Tcl_CreateTrace, Tcl_DeleteTrace - arrange for command execution to be traced


#include <tcl.h>
Tcl_CreateTrace(interp, level, proc, clientData)
Tcl_DeleteTrace(interp, trace)


Tcl_Interp *interp (in)
Interpreter containing command to be traced or untraced.

int level (in)
Only commands at or below this nesting level will be traced. 1 means top-level commands only, 2 means top-level commands or those that are invoked as immediate consequences of executing top-level commands (procedure bodies, bracketed commands, etc.) and so on.

Tcl_CmdTraceProc *proc (in)
Procedure to call for each command that's executed. See below for details on the calling sequence.

ClientData clientData (in)
Arbitrary one-word value to pass to proc.

Tcl_Trace trace (in)
Token for trace to be removed (return value from previous call to Tcl_CreateTrace).


Tcl_CreateTrace arranges for command tracing. From now on, proc will be invoked before Tcl calls command procedures to process commands in interp. The return value from Tcl_CreateTrace is a token for the trace, which may be passed to Tcl_DeleteTrace to remove the trace. There may be many traces in effect simultaneously for the same command interpreter.

Proc should have arguments and result that match the type Tcl_CmdTraceProc:

typedef void Tcl_CmdTraceProc(
	ClientData clientData,
	Tcl_Interp *interp,
	int level,
	char *command,
	Tcl_CmdProc *cmdProc,
	ClientData cmdClientData,
	int argc,
	char *argv[]);
The clientData and interp parameters are copies of the corresponding arguments given to Tcl_CreateTrace. ClientData typically points to an application-specific data structure that describes what to do when proc is invoked. Level gives the nesting level of the command (1 for top-level commands passed to Tcl_Eval by the application, 2 for the next-level commands passed to Tcl_Eval as part of parsing or interpreting level-1 commands, and so on). Command points to a string containing the text of the command, before any argument substitution. CmdProc contains the address of the command procedure that will be called to process the command (i.e. the proc argument of some previous call to Tcl_CreateCommand) and cmdClientData contains the associated client data for cmdProc (the clientData value passed to Tcl_CreateCommand). Argc and argv give the final argument information that will be passed to cmdProc, after command, variable, and backslash substitution. Proc must not modify the command or argv strings.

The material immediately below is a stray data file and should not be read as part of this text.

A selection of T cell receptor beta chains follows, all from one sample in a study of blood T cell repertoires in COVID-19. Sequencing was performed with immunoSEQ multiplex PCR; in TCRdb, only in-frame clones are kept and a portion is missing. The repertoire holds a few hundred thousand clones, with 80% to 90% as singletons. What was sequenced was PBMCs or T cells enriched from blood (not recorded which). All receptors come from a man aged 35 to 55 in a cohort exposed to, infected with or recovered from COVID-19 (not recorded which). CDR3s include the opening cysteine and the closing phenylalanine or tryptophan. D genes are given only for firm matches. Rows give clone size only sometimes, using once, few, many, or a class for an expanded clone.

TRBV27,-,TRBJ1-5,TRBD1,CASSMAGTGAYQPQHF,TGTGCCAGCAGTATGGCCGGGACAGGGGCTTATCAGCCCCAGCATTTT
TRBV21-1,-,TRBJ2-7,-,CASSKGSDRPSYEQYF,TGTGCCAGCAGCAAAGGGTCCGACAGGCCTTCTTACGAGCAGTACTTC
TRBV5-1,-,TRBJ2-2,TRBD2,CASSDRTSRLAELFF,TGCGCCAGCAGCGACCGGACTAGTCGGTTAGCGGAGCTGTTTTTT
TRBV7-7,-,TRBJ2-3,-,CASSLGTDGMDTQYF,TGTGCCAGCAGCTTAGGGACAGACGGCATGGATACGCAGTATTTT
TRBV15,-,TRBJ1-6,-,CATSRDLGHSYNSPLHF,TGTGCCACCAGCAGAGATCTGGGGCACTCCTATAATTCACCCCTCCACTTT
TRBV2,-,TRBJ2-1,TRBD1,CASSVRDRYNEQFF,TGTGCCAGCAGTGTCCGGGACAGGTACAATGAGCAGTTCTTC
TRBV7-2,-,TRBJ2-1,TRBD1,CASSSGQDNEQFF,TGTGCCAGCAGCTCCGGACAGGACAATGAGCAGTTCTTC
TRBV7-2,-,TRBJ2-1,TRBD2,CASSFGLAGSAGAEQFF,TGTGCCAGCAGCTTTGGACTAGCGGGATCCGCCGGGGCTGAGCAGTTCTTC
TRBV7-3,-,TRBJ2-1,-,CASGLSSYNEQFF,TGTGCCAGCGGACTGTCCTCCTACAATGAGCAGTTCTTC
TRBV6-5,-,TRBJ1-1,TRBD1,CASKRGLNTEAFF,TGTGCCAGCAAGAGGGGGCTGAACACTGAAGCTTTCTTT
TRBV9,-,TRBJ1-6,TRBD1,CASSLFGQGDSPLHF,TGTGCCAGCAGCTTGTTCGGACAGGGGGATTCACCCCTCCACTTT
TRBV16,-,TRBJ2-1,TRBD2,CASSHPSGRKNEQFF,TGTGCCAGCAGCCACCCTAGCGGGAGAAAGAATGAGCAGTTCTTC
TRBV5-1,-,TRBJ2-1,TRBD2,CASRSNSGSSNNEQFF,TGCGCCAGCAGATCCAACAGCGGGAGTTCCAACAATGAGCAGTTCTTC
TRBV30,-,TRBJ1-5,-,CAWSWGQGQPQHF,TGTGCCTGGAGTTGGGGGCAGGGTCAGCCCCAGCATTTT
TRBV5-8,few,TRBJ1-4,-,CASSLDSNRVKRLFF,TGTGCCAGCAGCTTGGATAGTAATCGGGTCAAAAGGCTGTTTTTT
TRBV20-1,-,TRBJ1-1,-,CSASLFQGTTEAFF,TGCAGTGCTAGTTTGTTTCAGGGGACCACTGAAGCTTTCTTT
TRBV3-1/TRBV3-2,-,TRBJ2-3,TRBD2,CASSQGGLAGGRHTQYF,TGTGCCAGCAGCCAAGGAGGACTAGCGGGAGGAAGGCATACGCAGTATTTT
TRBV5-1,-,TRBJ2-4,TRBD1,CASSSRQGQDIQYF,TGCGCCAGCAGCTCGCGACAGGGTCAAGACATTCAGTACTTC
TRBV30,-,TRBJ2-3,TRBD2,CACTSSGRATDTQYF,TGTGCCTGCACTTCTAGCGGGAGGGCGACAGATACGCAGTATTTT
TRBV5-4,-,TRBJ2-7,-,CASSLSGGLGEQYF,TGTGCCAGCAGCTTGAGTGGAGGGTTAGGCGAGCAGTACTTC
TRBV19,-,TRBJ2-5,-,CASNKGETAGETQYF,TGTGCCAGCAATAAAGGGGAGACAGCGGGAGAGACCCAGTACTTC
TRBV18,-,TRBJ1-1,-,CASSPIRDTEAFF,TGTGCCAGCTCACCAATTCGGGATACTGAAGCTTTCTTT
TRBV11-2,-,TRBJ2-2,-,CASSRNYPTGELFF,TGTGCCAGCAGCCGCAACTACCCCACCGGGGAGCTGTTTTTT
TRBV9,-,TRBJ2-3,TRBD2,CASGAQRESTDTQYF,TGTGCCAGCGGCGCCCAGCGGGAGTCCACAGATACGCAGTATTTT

Tracing will only occur for commands at nesting level less than or equal to the level parameter (i.e. the level parameter to proc will always be less than or equal to the level parameter to Tcl_CreateTrace).

Calls to proc will be made by the Tcl parser immediately before it calls the command procedure for the command (cmdProc). This occurs after argument parsing and substitution, so tracing for substituted commands occurs before tracing of the commands containing the substitutions. If there is a syntax error in a command, or if there is no command procedure associated with a command name, then no tracing will occur for that command. If a string passed to Tcl_Eval contains multiple commands (bracketed, or on different lines) then multiple calls to proc will occur, one for each command. The command string for each of these trace calls will reflect only a single command, not the entire string passed to Tcl_Eval.

Tcl_DeleteTrace removes a trace, so that no future calls will be made to the procedure associated with the trace. After Tcl_DeleteTrace returns, the caller should never again use the trace token.


command, create, delete, interpreter, trace
Copyright © 1989-1993 The Regents of the University of California.
Copyright © 1994-1996 Sun Microsystems, Inc.
Copyright © 1995-1997 Roger E. Critchlow Jr.